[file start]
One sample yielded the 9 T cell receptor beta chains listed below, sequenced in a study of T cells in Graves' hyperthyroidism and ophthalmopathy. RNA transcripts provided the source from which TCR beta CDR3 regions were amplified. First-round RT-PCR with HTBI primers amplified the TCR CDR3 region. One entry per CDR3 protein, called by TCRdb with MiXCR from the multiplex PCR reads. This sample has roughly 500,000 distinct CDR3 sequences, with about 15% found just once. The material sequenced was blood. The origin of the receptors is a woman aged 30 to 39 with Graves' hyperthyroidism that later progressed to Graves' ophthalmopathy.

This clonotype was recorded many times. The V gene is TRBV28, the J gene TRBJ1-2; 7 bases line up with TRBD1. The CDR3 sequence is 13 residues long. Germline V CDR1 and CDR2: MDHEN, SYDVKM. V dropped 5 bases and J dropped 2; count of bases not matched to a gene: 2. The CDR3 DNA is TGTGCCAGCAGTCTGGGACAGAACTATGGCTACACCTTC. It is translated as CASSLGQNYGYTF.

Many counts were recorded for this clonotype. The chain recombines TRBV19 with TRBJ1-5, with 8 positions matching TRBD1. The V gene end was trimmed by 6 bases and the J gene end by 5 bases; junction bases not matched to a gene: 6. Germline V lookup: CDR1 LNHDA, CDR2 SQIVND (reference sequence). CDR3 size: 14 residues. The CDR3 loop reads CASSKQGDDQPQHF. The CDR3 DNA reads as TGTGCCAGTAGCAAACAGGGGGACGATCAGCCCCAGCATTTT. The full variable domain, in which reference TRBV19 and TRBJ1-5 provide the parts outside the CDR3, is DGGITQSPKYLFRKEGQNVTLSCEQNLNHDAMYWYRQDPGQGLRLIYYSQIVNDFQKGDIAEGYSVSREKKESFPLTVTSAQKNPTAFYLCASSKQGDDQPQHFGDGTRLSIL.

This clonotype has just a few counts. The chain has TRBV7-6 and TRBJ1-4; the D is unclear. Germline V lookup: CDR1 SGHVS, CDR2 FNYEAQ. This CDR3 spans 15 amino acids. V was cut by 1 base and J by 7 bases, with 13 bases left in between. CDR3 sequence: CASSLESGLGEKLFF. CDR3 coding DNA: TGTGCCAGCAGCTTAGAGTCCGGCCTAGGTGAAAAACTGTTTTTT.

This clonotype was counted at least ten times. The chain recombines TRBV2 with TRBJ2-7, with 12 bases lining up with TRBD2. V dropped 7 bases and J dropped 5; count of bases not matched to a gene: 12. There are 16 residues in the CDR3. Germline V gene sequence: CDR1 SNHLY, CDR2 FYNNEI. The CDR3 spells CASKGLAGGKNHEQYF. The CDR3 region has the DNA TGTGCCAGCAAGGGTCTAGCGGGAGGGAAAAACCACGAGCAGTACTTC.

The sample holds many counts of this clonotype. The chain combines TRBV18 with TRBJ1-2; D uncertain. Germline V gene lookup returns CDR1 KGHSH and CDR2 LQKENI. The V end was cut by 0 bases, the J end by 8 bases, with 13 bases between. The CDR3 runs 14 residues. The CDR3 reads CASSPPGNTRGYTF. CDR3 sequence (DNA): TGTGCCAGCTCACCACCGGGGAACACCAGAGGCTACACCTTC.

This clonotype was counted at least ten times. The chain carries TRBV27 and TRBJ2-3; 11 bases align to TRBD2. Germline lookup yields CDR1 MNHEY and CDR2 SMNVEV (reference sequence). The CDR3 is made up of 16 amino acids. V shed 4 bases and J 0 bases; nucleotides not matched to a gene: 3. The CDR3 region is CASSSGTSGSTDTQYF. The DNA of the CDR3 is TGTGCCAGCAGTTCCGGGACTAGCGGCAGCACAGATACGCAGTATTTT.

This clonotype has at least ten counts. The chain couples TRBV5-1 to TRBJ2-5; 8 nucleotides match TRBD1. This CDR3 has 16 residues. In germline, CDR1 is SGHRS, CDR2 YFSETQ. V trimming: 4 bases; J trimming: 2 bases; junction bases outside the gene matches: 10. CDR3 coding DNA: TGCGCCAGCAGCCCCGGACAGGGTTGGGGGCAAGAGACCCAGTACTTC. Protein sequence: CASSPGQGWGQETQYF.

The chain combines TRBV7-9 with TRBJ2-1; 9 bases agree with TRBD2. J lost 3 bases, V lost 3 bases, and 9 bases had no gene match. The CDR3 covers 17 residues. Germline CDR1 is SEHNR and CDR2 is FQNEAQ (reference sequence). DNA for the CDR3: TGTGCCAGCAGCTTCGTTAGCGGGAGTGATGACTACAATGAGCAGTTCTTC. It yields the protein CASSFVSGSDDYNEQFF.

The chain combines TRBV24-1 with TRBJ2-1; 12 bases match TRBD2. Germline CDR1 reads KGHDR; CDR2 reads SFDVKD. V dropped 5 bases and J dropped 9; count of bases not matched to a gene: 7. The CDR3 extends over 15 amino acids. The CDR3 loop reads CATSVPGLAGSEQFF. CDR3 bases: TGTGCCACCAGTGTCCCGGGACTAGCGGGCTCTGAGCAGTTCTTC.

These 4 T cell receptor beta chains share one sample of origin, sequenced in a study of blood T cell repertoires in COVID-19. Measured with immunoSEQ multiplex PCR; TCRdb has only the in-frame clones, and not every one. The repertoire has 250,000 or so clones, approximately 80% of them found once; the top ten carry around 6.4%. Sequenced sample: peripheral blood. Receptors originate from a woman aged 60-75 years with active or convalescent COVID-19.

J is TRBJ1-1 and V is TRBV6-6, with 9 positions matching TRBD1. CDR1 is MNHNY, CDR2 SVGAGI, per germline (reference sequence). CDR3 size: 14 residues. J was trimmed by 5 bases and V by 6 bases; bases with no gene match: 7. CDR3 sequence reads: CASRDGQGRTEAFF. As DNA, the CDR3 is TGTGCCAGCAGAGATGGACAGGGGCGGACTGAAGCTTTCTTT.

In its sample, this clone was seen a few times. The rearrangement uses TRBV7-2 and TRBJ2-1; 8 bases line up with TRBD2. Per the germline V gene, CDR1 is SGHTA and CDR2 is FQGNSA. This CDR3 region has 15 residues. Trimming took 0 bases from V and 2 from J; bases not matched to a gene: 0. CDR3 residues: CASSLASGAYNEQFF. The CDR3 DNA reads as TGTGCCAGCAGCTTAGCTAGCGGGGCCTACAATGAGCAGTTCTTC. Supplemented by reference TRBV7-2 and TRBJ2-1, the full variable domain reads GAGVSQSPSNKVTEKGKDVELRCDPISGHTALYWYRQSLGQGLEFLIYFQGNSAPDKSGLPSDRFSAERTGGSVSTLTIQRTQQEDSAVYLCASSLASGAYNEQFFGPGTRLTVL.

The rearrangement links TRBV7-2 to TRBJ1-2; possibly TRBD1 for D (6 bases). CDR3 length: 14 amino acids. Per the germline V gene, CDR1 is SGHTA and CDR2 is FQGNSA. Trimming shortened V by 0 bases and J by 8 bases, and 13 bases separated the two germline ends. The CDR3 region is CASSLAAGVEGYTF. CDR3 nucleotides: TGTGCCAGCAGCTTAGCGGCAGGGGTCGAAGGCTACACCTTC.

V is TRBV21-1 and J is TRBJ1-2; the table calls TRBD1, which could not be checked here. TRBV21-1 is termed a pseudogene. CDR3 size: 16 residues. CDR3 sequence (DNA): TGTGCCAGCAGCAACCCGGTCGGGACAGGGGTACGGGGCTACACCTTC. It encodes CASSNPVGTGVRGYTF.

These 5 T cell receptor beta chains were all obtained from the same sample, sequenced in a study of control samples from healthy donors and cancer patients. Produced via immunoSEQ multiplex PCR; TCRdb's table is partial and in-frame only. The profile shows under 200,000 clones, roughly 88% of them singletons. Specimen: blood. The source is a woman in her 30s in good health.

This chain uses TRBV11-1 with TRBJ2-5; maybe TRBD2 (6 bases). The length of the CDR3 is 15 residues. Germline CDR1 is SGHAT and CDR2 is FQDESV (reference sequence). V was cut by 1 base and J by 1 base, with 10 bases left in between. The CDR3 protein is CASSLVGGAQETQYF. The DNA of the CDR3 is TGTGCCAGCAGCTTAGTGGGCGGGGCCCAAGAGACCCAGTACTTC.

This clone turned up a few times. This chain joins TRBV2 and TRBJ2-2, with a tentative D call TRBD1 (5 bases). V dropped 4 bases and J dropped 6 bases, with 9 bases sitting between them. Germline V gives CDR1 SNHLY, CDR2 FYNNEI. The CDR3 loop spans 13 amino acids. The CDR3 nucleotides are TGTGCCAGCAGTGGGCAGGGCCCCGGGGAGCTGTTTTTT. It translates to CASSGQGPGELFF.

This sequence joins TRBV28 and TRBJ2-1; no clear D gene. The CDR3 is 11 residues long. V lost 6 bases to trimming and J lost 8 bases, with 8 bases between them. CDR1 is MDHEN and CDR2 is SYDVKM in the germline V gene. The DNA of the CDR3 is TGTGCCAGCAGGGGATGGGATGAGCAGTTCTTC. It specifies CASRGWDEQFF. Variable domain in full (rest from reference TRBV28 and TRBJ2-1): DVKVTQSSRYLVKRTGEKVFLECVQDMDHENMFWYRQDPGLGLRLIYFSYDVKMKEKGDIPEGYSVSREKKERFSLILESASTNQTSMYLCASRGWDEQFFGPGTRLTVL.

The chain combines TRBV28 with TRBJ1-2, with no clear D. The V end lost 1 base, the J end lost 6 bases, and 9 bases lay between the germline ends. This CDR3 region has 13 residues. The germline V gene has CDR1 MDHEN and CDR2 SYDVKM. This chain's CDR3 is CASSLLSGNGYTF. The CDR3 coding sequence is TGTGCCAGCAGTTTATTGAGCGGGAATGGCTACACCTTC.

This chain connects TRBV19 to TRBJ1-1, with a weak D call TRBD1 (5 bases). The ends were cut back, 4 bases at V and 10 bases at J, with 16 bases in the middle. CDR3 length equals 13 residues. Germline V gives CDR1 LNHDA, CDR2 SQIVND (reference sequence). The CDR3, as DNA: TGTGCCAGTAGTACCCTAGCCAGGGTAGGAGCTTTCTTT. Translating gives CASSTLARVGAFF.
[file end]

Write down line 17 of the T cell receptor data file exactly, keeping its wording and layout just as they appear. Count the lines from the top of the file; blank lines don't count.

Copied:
This chain uses TRBV11-1 with TRBJ2-5; maybe TRBD2 (6 bases). The length of the CDR3 is 15 residues. Germline CDR1 is SGHAT and CDR2 is FQDESV (reference sequence). V was cut by 1 base and J by 1 base, with 10 bases left in between. The CDR3 protein is CASSLVGGAQETQYF. The DNA of the CDR3 is TGTGCCAGCAGCTTAGTGGGCGGGGCCCAAGAGACCCAGTACTTC.